Your Hearing

Types & Causes of Hearing Loss

It is important to note that not all hearing loss is the same. There are different types of hearing loss, depending on which part of the hearing pathway is affected. Hearing loss is categorized into four main types: conductive, sensorineural, mixed, and central hearing loss.

Conductive Hearing Loss

In conductive hearing loss, sound waves at normal levels are not able to reach the inner ear. Conductive hearing loss is caused by problems with the outer or middle ear.

Common causes of conductive hearing loss:

  • Excessive earwax
  • Narrowing of the ear canal due to inflammation or bony growths
  • Torn or damaged ear drum
  • Fluid or blood behind the ear drum
  • Abnormalities of the middle ear bones
  • Outer ear deformities

If a hearing loss is purely conductive, it is often possible to improve hearing with medical or surgical treatment. In some cases conductive hearing losses are permanent, but in these cases, individuals can often benefit from hearing aids.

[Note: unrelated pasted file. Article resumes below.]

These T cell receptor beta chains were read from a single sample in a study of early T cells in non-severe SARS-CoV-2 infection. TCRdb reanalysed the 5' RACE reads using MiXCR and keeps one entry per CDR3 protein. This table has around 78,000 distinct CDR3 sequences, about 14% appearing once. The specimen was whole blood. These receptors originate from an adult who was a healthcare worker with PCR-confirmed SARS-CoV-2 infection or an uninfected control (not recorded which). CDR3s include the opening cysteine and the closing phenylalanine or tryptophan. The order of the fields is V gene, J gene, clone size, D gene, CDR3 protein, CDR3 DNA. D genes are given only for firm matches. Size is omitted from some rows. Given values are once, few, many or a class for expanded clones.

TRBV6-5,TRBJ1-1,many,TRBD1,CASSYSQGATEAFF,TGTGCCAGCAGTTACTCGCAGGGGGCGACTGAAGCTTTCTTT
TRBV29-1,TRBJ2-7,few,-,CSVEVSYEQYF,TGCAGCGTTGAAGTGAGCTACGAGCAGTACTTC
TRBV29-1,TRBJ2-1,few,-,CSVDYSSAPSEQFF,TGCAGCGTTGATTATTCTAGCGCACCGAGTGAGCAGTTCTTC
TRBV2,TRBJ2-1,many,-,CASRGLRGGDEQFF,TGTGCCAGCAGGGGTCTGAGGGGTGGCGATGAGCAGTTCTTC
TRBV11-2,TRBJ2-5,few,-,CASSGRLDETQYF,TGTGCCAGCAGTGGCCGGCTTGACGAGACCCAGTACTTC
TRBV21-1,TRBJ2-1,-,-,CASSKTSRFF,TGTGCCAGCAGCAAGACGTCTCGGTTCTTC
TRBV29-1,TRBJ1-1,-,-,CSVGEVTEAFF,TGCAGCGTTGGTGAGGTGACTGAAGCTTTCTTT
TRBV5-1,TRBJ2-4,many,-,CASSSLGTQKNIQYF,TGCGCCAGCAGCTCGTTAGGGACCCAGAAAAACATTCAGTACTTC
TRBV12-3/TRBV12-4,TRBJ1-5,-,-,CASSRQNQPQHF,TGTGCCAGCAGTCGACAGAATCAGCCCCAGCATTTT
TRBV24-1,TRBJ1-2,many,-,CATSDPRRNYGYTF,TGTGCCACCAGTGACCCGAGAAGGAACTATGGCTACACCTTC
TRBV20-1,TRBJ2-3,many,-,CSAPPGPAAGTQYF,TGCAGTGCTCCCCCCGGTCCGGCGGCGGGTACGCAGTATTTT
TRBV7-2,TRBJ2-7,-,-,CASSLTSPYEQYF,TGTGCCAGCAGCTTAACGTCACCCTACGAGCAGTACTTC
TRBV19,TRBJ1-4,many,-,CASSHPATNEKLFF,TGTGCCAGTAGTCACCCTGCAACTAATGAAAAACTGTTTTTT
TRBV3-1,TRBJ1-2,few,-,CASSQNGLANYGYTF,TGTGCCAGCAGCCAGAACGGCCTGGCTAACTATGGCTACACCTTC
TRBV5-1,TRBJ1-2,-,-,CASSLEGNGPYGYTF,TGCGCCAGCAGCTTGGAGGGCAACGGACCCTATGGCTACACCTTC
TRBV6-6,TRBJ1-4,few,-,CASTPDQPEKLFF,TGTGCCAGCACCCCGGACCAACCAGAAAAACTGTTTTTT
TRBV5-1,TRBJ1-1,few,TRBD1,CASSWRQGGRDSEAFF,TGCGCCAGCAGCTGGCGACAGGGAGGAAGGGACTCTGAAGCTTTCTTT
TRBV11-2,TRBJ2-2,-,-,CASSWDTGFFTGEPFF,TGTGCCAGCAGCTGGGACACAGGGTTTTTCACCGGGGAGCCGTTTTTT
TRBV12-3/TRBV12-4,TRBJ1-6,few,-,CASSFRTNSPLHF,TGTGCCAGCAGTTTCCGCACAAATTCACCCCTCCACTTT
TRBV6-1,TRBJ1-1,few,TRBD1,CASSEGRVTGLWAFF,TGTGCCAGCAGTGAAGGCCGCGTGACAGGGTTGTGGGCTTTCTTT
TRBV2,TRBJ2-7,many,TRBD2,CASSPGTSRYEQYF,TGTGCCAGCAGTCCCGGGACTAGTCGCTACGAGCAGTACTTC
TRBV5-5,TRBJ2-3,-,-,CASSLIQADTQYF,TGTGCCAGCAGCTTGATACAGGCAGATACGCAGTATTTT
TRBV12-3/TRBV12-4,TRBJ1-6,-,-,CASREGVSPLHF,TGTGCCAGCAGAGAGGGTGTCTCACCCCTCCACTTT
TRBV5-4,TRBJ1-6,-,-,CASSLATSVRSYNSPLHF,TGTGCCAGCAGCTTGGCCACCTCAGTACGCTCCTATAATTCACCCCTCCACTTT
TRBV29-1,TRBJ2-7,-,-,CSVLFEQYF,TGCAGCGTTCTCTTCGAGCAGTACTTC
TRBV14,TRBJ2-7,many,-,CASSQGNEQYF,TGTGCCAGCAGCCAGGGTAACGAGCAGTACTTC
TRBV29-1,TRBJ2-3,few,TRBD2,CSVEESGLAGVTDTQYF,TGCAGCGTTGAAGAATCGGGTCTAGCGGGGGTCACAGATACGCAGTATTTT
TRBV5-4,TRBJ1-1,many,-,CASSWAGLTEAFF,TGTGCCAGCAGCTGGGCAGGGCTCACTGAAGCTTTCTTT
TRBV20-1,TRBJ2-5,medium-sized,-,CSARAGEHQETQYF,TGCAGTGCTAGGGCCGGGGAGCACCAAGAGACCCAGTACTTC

Sensorineural Hearing Loss

Sensorineural hearing loss is the most common, accounting for 90% of all hearing loss. In sensorineural hearing loss, sound waves reach the inner ear, but the inner ear hair cells or hearing nerve are not working properly.

Common causes of sensorineural hearing loss:

  • Aging (presbycusis)
  • Noise exposure
  • Heredity
  • Certain drugs
  • Inner ear infections
  • Developmental abnormalities

Unlike conductive hearing loss, sensorineural hearing loss is usually permanent and cannot be treated medically or surgically. Once hair cells have been damaged, there is no way to replace or repair them. However, many people with sensorineural hearing loss can benefit from hearing aids.



Sensorineural hearing loss accounts for 90% of all hearing loss

Mixed Hearing Loss

Mixed hearing loss is a combination of conductive and sensorineural hearing loss. In mixed hearing loss, sound waves are less efficiently transferred to the inner ear, and if they do reach the inner ear, the inner ear hair cells or hearing nerve are not working properly.

Common causes of mixed hearing loss:

  • Any of the causes of sensorineural and conductive hearing losses mentioned above.


Central Hearing Loss

In central hearing loss, sound waves reach the auditory nerve, but the auditory nerve may have problems sending electrical signals, or the brain may not interpret the signals properly. People with central hearing loss are often able to detect sound but may not be able to interpret or understand it.

Central hearing loss can be diagnosed using specialized tests that assess a person’s ability to interpret complex auditory information.